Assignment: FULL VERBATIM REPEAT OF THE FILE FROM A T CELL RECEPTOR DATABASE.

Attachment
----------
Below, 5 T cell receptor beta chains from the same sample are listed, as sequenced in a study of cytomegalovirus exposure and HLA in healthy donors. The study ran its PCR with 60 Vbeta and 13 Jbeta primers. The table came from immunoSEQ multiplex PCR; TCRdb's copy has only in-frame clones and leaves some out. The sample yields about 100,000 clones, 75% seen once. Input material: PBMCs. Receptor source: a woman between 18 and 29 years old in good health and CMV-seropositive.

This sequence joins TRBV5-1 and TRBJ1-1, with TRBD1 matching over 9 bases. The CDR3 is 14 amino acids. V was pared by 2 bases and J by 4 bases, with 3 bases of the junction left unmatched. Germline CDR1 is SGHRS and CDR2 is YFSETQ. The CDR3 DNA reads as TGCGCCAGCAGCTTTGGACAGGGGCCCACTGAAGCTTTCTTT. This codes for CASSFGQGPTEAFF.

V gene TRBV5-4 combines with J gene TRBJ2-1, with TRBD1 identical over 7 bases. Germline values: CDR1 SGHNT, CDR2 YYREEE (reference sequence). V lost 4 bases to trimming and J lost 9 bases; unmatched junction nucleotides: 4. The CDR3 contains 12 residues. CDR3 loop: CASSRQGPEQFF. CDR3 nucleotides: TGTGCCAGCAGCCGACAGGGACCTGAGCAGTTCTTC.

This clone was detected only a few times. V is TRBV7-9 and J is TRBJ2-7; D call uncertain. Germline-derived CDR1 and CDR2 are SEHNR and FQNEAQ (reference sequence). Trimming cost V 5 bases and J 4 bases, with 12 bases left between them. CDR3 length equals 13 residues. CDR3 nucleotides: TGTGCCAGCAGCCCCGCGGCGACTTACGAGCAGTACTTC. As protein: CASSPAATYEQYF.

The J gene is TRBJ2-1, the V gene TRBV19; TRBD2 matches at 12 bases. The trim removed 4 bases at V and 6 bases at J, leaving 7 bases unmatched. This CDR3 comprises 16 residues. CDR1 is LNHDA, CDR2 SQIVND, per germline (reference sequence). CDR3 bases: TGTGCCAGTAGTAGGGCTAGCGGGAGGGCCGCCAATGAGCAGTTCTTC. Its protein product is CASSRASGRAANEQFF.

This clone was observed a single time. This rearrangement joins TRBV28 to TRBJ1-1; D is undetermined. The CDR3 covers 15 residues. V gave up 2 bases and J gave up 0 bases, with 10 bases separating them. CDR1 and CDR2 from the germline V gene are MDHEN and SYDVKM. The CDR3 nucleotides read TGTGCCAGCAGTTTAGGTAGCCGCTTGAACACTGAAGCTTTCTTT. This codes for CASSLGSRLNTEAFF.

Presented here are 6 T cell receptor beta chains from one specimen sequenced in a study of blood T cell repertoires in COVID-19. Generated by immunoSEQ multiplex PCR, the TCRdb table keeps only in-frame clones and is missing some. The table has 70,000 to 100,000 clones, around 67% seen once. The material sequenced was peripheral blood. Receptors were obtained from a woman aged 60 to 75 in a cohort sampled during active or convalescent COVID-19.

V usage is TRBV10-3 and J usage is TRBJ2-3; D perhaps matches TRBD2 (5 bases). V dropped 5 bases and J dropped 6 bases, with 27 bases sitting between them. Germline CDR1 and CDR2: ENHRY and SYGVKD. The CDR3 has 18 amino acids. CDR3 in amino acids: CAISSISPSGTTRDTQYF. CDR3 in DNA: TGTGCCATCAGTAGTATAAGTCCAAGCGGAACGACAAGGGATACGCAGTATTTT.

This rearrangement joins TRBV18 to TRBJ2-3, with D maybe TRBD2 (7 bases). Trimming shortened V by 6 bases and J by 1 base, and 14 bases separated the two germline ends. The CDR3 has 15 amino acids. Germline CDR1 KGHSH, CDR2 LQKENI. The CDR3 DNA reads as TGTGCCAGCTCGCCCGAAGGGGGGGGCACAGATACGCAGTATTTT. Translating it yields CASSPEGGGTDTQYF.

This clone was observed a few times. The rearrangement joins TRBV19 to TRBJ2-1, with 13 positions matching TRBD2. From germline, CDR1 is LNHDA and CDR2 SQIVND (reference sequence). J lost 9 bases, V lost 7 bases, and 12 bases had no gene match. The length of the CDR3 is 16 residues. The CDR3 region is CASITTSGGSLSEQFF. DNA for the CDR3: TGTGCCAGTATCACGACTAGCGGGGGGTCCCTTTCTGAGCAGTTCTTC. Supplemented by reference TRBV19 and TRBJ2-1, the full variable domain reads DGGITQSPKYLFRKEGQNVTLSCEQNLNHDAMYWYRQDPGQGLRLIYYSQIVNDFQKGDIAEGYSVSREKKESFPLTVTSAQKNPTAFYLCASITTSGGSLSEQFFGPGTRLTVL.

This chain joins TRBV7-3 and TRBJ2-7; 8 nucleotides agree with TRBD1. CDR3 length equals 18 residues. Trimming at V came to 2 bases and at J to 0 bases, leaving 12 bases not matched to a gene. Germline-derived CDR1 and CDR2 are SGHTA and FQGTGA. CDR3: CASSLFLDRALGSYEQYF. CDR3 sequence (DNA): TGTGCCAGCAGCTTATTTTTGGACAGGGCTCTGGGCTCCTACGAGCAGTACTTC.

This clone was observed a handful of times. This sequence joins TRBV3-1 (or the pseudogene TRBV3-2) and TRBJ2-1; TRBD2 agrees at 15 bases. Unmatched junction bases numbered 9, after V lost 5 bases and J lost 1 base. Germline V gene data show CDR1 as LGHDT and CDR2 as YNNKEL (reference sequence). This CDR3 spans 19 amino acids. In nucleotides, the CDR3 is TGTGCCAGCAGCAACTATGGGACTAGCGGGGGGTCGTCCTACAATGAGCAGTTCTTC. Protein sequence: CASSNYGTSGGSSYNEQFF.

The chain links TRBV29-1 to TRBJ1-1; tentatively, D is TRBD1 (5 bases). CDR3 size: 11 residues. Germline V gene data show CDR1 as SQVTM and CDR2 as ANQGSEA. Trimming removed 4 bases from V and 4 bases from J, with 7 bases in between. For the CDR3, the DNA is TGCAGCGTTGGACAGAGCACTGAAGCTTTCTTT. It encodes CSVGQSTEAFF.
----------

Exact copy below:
Below, 5 T cell receptor beta chains from the same sample are listed, as sequenced in a study of cytomegalovirus exposure and HLA in healthy donors. The study ran its PCR with 60 Vbeta and 13 Jbeta primers. The table came from immunoSEQ multiplex PCR; TCRdb's copy has only in-frame clones and leaves some out. The sample yields about 100,000 clones, 75% seen once. Input material: PBMCs. Receptor source: a woman between 18 and 29 years old in good health and CMV-seropositive.

This sequence joins TRBV5-1 and TRBJ1-1, with TRBD1 matching over 9 bases. The CDR3 is 14 amino acids. V was pared by 2 bases and J by 4 bases, with 3 bases of the junction left unmatched. Germline CDR1 is SGHRS and CDR2 is YFSETQ. The CDR3 DNA reads as TGCGCCAGCAGCTTTGGACAGGGGCCCACTGAAGCTTTCTTT. This codes for CASSFGQGPTEAFF.

V gene TRBV5-4 combines with J gene TRBJ2-1, with TRBD1 identical over 7 bases. Germline values: CDR1 SGHNT, CDR2 YYREEE (reference sequence). V lost 4 bases to trimming and J lost 9 bases; unmatched junction nucleotides: 4. The CDR3 contains 12 residues. CDR3 loop: CASSRQGPEQFF. CDR3 nucleotides: TGTGCCAGCAGCCGACAGGGACCTGAGCAGTTCTTC.

This clone was detected only a few times. V is TRBV7-9 and J is TRBJ2-7; D call uncertain. Germline-derived CDR1 and CDR2 are SEHNR and FQNEAQ (reference sequence). Trimming cost V 5 bases and J 4 bases, with 12 bases left between them. CDR3 length equals 13 residues. CDR3 nucleotides: TGTGCCAGCAGCCCCGCGGCGACTTACGAGCAGTACTTC. As protein: CASSPAATYEQYF.

The J gene is TRBJ2-1, the V gene TRBV19; TRBD2 matches at 12 bases. The trim removed 4 bases at V and 6 bases at J, leaving 7 bases unmatched. This CDR3 comprises 16 residues. CDR1 is LNHDA, CDR2 SQIVND, per germline (reference sequence). CDR3 bases: TGTGCCAGTAGTAGGGCTAGCGGGAGGGCCGCCAATGAGCAGTTCTTC. Its protein product is CASSRASGRAANEQFF.

This clone was observed a single time. This rearrangement joins TRBV28 to TRBJ1-1; D is undetermined. The CDR3 covers 15 residues. V gave up 2 bases and J gave up 0 bases, with 10 bases separating them. CDR1 and CDR2 from the germline V gene are MDHEN and SYDVKM. The CDR3 nucleotides read TGTGCCAGCAGTTTAGGTAGCCGCTTGAACACTGAAGCTTTCTTT. This codes for CASSLGSRLNTEAFF.

Presented here are 6 T cell receptor beta chains from one specimen sequenced in a study of blood T cell repertoires in COVID-19. Generated by immunoSEQ multiplex PCR, the TCRdb table keeps only in-frame clones and is missing some. The table has 70,000 to 100,000 clones, around 67% seen once. The material sequenced was peripheral blood. Receptors were obtained from a woman aged 60 to 75 in a cohort sampled during active or convalescent COVID-19.

V usage is TRBV10-3 and J usage is TRBJ2-3; D perhaps matches TRBD2 (5 bases). V dropped 5 bases and J dropped 6 bases, with 27 bases sitting between them. Germline CDR1 and CDR2: ENHRY and SYGVKD. The CDR3 has 18 amino acids. CDR3 in amino acids: CAISSISPSGTTRDTQYF. CDR3 in DNA: TGTGCCATCAGTAGTATAAGTCCAAGCGGAACGACAAGGGATACGCAGTATTTT.

This rearrangement joins TRBV18 to TRBJ2-3, with D maybe TRBD2 (7 bases). Trimming shortened V by 6 bases and J by 1 base, and 14 bases separated the two germline ends. The CDR3 has 15 amino acids. Germline CDR1 KGHSH, CDR2 LQKENI. The CDR3 DNA reads as TGTGCCAGCTCGCCCGAAGGGGGGGGCACAGATACGCAGTATTTT. Translating it yields CASSPEGGGTDTQYF.

This clone was observed a few times. The rearrangement joins TRBV19 to TRBJ2-1, with 13 positions matching TRBD2. From germline, CDR1 is LNHDA and CDR2 SQIVND (reference sequence). J lost 9 bases, V lost 7 bases, and 12 bases had no gene match. The length of the CDR3 is 16 residues. The CDR3 region is CASITTSGGSLSEQFF. DNA for the CDR3: TGTGCCAGTATCACGACTAGCGGGGGGTCCCTTTCTGAGCAGTTCTTC. Supplemented by reference TRBV19 and TRBJ2-1, the full variable domain reads DGGITQSPKYLFRKEGQNVTLSCEQNLNHDAMYWYRQDPGQGLRLIYYSQIVNDFQKGDIAEGYSVSREKKESFPLTVTSAQKNPTAFYLCASITTSGGSLSEQFFGPGTRLTVL.

This chain joins TRBV7-3 and TRBJ2-7; 8 nucleotides agree with TRBD1. CDR3 length equals 18 residues. Trimming at V came to 2 bases and at J to 0 bases, leaving 12 bases not matched to a gene. Germline-derived CDR1 and CDR2 are SGHTA and FQGTGA. CDR3: CASSLFLDRALGSYEQYF. CDR3 sequence (DNA): TGTGCCAGCAGCTTATTTTTGGACAGGGCTCTGGGCTCCTACGAGCAGTACTTC.

This clone was observed a handful of times. This sequence joins TRBV3-1 (or the pseudogene TRBV3-2) and TRBJ2-1; TRBD2 agrees at 15 bases. Unmatched junction bases numbered 9, after V lost 5 bases and J lost 1 base. Germline V gene data show CDR1 as LGHDT and CDR2 as YNNKEL (reference sequence). This CDR3 spans 19 amino acids. In nucleotides, the CDR3 is TGTGCCAGCAGCAACTATGGGACTAGCGGGGGGTCGTCCTACAATGAGCAGTTCTTC. Protein sequence: CASSNYGTSGGSSYNEQFF.

The chain links TRBV29-1 to TRBJ1-1; tentatively, D is TRBD1 (5 bases). CDR3 size: 11 residues. Germline V gene data show CDR1 as SQVTM and CDR2 as ANQGSEA. Trimming removed 4 bases from V and 4 bases from J, with 7 bases in between. For the CDR3, the DNA is TGCAGCGTTGGACAGAGCACTGAAGCTTTCTTT. It encodes CSVGQSTEAFF.